Daruma

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Daruma dolls are lucky charms in papier-mache which are usually sold in Buddhist temples.
Coming from Takasaki, a city located in Gunma prefecture, they were created by a monk for his followers during the 18th century.
These statues represent the Indian monk of the same name (called Bodhidharma in the West), who was the creator of Zen Buddhism an...

Daruma dolls are lucky charms in papier-mache which are usually sold in Buddhist temples.
Coming from Takasaki, a city located in Gunma prefecture, they were created by a monk for his followers during the 18th century.
These statues represent the Indian monk of the same name (called Bodhidharma in the West), who was the creator of Zen Buddhism and who developed it in China during the 5th century.
All our models are traditionally made in Takasaki, Japan.

How does it work?

Use Daruma
The main purpose of these dolls is to help their owners to continue believing in their dreams and to encourage them to achieve their goals.
It is not a coincidence they do not have pupils, this is actually the base of their use. When you set a goal to be achieved during the year (whether professional, love, related to education...) you have to draw the left eye of your daruma only. With his single eye it will regularly remind you that you have a goal to reach and will encourage you to succeed. Once the goal is reached you can draw the other eye. When you have a new target in your mind you can acquire a new model.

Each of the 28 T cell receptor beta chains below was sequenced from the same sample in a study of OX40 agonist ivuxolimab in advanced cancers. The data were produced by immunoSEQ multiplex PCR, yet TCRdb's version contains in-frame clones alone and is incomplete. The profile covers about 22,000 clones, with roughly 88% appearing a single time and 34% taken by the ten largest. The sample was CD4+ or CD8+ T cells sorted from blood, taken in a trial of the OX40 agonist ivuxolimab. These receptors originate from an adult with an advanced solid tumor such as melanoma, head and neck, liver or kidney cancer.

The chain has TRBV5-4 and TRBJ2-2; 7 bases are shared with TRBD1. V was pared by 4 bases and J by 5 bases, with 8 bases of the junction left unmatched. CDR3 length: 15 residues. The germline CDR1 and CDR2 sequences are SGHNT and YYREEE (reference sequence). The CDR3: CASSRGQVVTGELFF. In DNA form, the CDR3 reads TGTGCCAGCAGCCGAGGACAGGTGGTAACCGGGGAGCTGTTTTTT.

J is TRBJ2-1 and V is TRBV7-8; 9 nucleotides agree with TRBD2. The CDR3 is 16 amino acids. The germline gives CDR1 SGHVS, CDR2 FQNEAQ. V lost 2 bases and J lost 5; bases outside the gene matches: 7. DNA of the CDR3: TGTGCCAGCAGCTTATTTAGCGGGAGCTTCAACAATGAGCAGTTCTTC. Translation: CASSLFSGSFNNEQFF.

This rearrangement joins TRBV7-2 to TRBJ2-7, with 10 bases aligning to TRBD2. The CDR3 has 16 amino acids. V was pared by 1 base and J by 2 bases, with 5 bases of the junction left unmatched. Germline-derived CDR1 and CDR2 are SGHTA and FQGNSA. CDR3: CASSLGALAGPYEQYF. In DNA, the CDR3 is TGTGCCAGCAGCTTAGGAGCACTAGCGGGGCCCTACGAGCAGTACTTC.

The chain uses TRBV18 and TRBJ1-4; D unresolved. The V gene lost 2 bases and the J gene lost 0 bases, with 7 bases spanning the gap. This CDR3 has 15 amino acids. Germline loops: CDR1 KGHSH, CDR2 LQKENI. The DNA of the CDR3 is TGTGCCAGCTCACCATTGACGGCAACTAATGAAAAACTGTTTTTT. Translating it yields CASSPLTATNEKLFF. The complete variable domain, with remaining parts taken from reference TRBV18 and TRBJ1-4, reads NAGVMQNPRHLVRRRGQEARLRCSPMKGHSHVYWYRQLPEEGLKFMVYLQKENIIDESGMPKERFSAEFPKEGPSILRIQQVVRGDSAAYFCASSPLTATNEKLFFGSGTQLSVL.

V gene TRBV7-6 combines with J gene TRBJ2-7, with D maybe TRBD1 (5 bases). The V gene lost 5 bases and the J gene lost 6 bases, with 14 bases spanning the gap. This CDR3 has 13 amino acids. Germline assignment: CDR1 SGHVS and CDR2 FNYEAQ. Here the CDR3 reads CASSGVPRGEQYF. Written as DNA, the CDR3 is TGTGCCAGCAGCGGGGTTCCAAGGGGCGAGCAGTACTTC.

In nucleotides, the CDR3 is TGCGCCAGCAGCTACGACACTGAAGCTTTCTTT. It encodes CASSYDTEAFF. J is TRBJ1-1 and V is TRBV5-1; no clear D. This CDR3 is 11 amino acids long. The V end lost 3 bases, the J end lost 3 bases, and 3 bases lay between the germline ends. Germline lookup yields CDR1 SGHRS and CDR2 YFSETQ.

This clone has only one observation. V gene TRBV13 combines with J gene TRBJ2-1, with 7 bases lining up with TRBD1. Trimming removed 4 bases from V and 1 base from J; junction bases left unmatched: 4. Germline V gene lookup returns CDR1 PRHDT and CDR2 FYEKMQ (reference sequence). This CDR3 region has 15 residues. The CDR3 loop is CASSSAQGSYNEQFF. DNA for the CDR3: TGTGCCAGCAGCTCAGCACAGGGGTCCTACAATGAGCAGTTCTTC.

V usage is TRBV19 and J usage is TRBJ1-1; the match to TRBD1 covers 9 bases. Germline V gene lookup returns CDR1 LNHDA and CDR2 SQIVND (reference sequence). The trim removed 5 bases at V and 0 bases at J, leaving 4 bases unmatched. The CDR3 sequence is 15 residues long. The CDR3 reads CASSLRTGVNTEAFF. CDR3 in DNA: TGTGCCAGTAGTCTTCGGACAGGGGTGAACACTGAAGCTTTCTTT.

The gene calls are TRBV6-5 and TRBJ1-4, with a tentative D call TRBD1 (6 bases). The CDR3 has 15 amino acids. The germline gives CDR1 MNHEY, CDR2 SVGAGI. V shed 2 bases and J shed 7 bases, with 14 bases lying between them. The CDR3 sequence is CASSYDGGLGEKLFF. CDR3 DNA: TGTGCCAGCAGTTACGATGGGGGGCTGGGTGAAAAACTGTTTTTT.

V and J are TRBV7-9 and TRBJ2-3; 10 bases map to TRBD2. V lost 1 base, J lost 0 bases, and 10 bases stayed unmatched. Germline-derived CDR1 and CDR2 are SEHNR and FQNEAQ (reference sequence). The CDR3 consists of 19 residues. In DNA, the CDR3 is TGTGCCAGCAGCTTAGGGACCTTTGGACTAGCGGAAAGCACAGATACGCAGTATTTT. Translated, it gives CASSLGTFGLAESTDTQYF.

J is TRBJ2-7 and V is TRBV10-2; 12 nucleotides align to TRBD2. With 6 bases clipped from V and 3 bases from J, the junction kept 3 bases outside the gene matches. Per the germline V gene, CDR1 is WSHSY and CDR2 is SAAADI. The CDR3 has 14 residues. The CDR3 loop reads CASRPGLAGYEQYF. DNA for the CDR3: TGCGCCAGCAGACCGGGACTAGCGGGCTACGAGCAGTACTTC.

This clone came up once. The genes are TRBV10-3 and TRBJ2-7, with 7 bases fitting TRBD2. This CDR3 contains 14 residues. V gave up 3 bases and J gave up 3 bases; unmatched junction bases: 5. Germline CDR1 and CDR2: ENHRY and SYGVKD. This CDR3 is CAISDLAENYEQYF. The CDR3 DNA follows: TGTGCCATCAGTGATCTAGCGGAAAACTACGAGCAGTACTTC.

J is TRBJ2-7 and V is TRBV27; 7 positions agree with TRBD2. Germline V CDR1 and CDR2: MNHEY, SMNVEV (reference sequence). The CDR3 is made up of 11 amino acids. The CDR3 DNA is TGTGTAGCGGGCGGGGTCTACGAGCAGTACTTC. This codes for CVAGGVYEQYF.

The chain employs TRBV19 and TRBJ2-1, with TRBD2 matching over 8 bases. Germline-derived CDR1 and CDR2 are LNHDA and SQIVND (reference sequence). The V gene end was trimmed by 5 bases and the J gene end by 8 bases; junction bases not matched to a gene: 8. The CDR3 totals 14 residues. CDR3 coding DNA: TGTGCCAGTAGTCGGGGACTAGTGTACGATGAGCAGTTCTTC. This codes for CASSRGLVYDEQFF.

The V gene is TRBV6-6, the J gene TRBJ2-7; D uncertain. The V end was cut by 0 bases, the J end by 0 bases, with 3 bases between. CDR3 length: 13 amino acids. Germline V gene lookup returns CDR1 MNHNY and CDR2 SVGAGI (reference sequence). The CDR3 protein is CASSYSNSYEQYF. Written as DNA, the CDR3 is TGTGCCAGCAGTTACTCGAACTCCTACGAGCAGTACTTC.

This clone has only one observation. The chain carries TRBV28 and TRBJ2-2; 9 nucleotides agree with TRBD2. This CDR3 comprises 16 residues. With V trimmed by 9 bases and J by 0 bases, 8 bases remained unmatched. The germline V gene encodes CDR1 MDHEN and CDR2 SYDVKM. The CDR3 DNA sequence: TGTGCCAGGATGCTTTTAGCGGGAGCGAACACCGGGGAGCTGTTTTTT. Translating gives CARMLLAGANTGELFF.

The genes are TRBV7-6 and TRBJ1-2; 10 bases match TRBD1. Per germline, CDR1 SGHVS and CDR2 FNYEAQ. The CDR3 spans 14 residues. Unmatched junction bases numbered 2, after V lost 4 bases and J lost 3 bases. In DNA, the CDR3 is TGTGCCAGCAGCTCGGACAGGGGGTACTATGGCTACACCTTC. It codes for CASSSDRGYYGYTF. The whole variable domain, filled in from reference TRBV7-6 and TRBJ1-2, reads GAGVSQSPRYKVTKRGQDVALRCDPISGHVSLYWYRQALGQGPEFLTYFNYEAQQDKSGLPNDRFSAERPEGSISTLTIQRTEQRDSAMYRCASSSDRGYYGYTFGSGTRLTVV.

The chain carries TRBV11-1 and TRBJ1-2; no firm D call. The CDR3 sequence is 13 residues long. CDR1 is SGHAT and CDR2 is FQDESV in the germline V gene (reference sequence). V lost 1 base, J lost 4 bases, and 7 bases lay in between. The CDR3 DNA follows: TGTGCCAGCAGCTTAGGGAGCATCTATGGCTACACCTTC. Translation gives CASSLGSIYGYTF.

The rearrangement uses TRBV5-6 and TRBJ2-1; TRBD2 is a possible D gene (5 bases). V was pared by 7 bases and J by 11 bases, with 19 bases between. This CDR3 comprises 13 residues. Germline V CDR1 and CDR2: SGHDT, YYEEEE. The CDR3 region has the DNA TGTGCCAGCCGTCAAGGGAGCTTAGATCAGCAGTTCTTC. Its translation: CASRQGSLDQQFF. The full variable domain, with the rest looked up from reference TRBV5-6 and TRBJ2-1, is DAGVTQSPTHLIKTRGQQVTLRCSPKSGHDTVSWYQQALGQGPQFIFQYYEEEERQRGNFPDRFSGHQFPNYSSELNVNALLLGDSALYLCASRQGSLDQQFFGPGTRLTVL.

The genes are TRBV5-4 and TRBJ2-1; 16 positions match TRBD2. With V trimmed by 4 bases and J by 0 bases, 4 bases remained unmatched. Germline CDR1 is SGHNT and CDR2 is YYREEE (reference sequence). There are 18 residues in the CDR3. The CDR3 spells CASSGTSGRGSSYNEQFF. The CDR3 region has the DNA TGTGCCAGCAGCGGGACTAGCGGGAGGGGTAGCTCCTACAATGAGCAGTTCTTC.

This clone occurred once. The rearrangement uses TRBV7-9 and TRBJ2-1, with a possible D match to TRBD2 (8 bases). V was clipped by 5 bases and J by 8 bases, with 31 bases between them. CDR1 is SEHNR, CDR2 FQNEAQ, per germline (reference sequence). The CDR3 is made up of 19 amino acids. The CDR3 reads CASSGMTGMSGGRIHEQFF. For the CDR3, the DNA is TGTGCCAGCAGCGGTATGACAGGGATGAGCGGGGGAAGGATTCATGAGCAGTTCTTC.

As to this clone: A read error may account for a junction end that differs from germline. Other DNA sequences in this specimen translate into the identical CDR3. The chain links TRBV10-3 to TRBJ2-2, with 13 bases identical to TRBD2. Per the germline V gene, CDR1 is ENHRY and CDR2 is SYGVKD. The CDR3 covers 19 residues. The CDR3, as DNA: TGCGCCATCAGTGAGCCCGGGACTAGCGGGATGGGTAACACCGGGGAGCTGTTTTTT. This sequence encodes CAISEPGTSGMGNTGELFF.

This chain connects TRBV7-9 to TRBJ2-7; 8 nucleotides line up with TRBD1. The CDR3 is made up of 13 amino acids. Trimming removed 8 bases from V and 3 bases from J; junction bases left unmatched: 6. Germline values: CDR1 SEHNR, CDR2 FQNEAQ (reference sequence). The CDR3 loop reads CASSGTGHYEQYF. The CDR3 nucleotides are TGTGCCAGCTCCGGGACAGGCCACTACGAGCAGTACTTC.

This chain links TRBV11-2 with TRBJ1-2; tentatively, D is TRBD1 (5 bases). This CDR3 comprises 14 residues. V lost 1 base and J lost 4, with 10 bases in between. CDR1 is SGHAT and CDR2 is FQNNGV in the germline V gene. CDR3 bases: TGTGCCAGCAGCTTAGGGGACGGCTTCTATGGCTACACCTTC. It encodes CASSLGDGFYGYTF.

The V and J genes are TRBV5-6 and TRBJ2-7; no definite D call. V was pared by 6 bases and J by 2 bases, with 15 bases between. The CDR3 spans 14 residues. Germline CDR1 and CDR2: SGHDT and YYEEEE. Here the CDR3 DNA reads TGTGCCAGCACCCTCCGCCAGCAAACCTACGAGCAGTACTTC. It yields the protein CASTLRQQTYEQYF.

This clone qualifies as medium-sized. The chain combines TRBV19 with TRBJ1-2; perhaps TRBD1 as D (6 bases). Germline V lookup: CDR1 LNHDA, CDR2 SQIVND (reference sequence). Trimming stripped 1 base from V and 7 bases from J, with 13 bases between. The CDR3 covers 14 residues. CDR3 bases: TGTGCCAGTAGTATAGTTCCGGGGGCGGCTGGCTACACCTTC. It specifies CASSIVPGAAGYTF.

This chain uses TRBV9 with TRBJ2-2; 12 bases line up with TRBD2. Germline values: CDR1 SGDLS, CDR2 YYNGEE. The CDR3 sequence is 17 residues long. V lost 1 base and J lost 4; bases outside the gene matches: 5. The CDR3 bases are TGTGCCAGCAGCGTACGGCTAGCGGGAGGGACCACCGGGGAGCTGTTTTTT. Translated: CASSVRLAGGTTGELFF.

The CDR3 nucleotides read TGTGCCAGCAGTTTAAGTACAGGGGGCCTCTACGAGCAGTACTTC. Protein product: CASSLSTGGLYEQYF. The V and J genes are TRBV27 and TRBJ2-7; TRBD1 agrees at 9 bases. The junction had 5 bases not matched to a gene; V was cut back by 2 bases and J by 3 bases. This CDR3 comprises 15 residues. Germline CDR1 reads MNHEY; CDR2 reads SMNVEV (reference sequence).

Main features and colors

Shapes and colors vary but the original Daruma is round, red with black and golden decorations.
However there are other colors available, each corresponding to a specific type of wish:
  • golden for wealth
  • green for health
  • pink for love
  • white for balance or for a wedding
  • black for protection from bad luck
The particular shape of the statue and its weight balance allow it to always get back straight whatever is its initial position. An old saying referring to these dolls is falls seven times, gets up eight times.

Manufacturing

Even today craftmen still follow the same processes for the traditional manufacturing of daruma dolls.
Daruma Manufacturing  
After being crushed and boiled for a long time paper is mixed with a special adhesive and then placed in molds with the proper shape.
When the papier mache is dry the dolls go through a first painting process where they are completely covered with white.
They are then covered with a second layer of paint corresponding to the desired final color and the face of the statue is painted in white.
The next step is to add all the details such as the face and kanji on the belly.
The final step is the drying process where the dolls are put on top of bamboo sticks. Once dry, a paper patch is added at the bottom to cover the remaining hole.
We assure you the best wrapping and packing for your fragile items. Do not hesitate to contact us if you have any question.
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